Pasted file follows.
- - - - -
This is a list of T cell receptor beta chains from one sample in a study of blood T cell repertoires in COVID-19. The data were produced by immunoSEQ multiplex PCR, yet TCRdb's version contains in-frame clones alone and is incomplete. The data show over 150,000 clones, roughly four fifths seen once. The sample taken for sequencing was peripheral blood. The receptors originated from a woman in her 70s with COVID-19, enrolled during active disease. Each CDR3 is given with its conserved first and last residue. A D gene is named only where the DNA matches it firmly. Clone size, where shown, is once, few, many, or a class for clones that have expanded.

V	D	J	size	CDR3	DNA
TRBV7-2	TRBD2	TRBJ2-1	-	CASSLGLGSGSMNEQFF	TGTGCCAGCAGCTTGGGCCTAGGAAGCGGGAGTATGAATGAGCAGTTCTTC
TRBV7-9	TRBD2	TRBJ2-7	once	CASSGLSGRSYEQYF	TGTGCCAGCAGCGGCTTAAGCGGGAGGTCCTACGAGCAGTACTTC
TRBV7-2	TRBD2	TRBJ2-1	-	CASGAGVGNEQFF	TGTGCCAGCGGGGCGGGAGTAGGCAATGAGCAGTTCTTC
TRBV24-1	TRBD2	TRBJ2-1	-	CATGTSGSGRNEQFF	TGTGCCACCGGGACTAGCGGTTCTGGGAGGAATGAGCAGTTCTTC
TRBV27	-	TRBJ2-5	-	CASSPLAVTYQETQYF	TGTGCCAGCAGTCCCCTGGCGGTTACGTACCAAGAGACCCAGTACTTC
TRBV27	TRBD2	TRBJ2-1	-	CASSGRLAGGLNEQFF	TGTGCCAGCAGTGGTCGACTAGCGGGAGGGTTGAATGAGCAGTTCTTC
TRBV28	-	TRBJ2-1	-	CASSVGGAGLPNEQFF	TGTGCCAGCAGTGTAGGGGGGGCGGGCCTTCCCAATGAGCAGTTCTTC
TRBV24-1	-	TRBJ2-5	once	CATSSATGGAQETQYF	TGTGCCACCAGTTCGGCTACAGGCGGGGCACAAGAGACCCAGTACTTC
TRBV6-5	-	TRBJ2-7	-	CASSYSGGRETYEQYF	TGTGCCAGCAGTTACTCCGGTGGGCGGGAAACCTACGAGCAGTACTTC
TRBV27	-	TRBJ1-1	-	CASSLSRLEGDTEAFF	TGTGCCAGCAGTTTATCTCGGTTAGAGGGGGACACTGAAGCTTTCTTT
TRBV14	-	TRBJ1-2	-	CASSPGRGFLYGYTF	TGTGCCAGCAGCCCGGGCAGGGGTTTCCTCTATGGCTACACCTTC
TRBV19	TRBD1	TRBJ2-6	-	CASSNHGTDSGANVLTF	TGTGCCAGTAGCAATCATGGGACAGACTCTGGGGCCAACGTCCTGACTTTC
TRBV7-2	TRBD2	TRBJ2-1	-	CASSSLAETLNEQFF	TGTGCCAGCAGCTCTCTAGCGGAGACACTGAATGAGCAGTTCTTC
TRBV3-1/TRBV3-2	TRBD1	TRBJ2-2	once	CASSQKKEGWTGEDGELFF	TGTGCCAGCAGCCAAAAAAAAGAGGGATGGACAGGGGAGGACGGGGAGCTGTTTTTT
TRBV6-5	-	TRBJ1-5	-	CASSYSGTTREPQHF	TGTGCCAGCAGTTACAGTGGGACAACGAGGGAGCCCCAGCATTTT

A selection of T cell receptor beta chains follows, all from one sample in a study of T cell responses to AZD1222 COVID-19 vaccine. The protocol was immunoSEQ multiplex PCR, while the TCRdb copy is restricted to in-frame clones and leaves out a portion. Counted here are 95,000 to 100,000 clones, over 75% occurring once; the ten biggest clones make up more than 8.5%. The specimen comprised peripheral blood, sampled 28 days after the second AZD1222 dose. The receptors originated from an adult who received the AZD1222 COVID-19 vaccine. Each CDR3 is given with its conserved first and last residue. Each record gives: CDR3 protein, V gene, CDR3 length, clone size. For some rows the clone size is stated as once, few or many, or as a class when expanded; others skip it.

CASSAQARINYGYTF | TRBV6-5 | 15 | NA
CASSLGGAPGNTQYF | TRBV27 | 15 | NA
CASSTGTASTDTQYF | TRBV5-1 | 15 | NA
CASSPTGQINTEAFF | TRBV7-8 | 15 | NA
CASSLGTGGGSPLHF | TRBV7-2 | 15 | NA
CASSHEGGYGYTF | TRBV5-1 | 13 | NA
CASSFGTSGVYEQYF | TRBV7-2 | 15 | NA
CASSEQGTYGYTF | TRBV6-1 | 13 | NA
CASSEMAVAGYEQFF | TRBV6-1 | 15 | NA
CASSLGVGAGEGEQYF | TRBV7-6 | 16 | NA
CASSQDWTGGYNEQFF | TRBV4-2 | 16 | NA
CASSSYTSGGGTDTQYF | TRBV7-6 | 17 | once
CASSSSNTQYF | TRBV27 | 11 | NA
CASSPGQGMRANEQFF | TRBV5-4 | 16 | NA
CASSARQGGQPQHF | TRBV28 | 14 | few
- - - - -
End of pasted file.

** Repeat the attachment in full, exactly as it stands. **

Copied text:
This is a list of T cell receptor beta chains from one sample in a study of blood T cell repertoires in COVID-19. The data were produced by immunoSEQ multiplex PCR, yet TCRdb's version contains in-frame clones alone and is incomplete. The data show over 150,000 clones, roughly four fifths seen once. The sample taken for sequencing was peripheral blood. The receptors originated from a woman in her 70s with COVID-19, enrolled during active disease. Each CDR3 is given with its conserved first and last residue. A D gene is named only where the DNA matches it firmly. Clone size, where shown, is once, few, many, or a class for clones that have expanded.

V	D	J	size	CDR3	DNA
TRBV7-2	TRBD2	TRBJ2-1	-	CASSLGLGSGSMNEQFF	TGTGCCAGCAGCTTGGGCCTAGGAAGCGGGAGTATGAATGAGCAGTTCTTC
TRBV7-9	TRBD2	TRBJ2-7	once	CASSGLSGRSYEQYF	TGTGCCAGCAGCGGCTTAAGCGGGAGGTCCTACGAGCAGTACTTC
TRBV7-2	TRBD2	TRBJ2-1	-	CASGAGVGNEQFF	TGTGCCAGCGGGGCGGGAGTAGGCAATGAGCAGTTCTTC
TRBV24-1	TRBD2	TRBJ2-1	-	CATGTSGSGRNEQFF	TGTGCCACCGGGACTAGCGGTTCTGGGAGGAATGAGCAGTTCTTC
TRBV27	-	TRBJ2-5	-	CASSPLAVTYQETQYF	TGTGCCAGCAGTCCCCTGGCGGTTACGTACCAAGAGACCCAGTACTTC
TRBV27	TRBD2	TRBJ2-1	-	CASSGRLAGGLNEQFF	TGTGCCAGCAGTGGTCGACTAGCGGGAGGGTTGAATGAGCAGTTCTTC
TRBV28	-	TRBJ2-1	-	CASSVGGAGLPNEQFF	TGTGCCAGCAGTGTAGGGGGGGCGGGCCTTCCCAATGAGCAGTTCTTC
TRBV24-1	-	TRBJ2-5	once	CATSSATGGAQETQYF	TGTGCCACCAGTTCGGCTACAGGCGGGGCACAAGAGACCCAGTACTTC
TRBV6-5	-	TRBJ2-7	-	CASSYSGGRETYEQYF	TGTGCCAGCAGTTACTCCGGTGGGCGGGAAACCTACGAGCAGTACTTC
TRBV27	-	TRBJ1-1	-	CASSLSRLEGDTEAFF	TGTGCCAGCAGTTTATCTCGGTTAGAGGGGGACACTGAAGCTTTCTTT
TRBV14	-	TRBJ1-2	-	CASSPGRGFLYGYTF	TGTGCCAGCAGCCCGGGCAGGGGTTTCCTCTATGGCTACACCTTC
TRBV19	TRBD1	TRBJ2-6	-	CASSNHGTDSGANVLTF	TGTGCCAGTAGCAATCATGGGACAGACTCTGGGGCCAACGTCCTGACTTTC
TRBV7-2	TRBD2	TRBJ2-1	-	CASSSLAETLNEQFF	TGTGCCAGCAGCTCTCTAGCGGAGACACTGAATGAGCAGTTCTTC
TRBV3-1/TRBV3-2	TRBD1	TRBJ2-2	once	CASSQKKEGWTGEDGELFF	TGTGCCAGCAGCCAAAAAAAAGAGGGATGGACAGGGGAGGACGGGGAGCTGTTTTTT
TRBV6-5	-	TRBJ1-5	-	CASSYSGTTREPQHF	TGTGCCAGCAGTTACAGTGGGACAACGAGGGAGCCCCAGCATTTT

A selection of T cell receptor beta chains follows, all from one sample in a study of T cell responses to AZD1222 COVID-19 vaccine. The protocol was immunoSEQ multiplex PCR, while the TCRdb copy is restricted to in-frame clones and leaves out a portion. Counted here are 95,000 to 100,000 clones, over 75% occurring once; the ten biggest clones make up more than 8.5%. The specimen comprised peripheral blood, sampled 28 days after the second AZD1222 dose. The receptors originated from an adult who received the AZD1222 COVID-19 vaccine. Each CDR3 is given with its conserved first and last residue. Each record gives: CDR3 protein, V gene, CDR3 length, clone size. For some rows the clone size is stated as once, few or many, or as a class when expanded; others skip it.

CASSAQARINYGYTF | TRBV6-5 | 15 | NA
CASSLGGAPGNTQYF | TRBV27 | 15 | NA
CASSTGTASTDTQYF | TRBV5-1 | 15 | NA
CASSPTGQINTEAFF | TRBV7-8 | 15 | NA
CASSLGTGGGSPLHF | TRBV7-2 | 15 | NA
CASSHEGGYGYTF | TRBV5-1 | 13 | NA
CASSFGTSGVYEQYF | TRBV7-2 | 15 | NA
CASSEQGTYGYTF | TRBV6-1 | 13 | NA
CASSEMAVAGYEQFF | TRBV6-1 | 15 | NA
CASSLGVGAGEGEQYF | TRBV7-6 | 16 | NA
CASSQDWTGGYNEQFF | TRBV4-2 | 16 | NA
CASSSYTSGGGTDTQYF | TRBV7-6 | 17 | once
CASSSSNTQYF | TRBV27 | 11 | NA
CASSPGQGMRANEQFF | TRBV5-4 | 16 | NA
CASSARQGGQPQHF | TRBV28 | 14 | few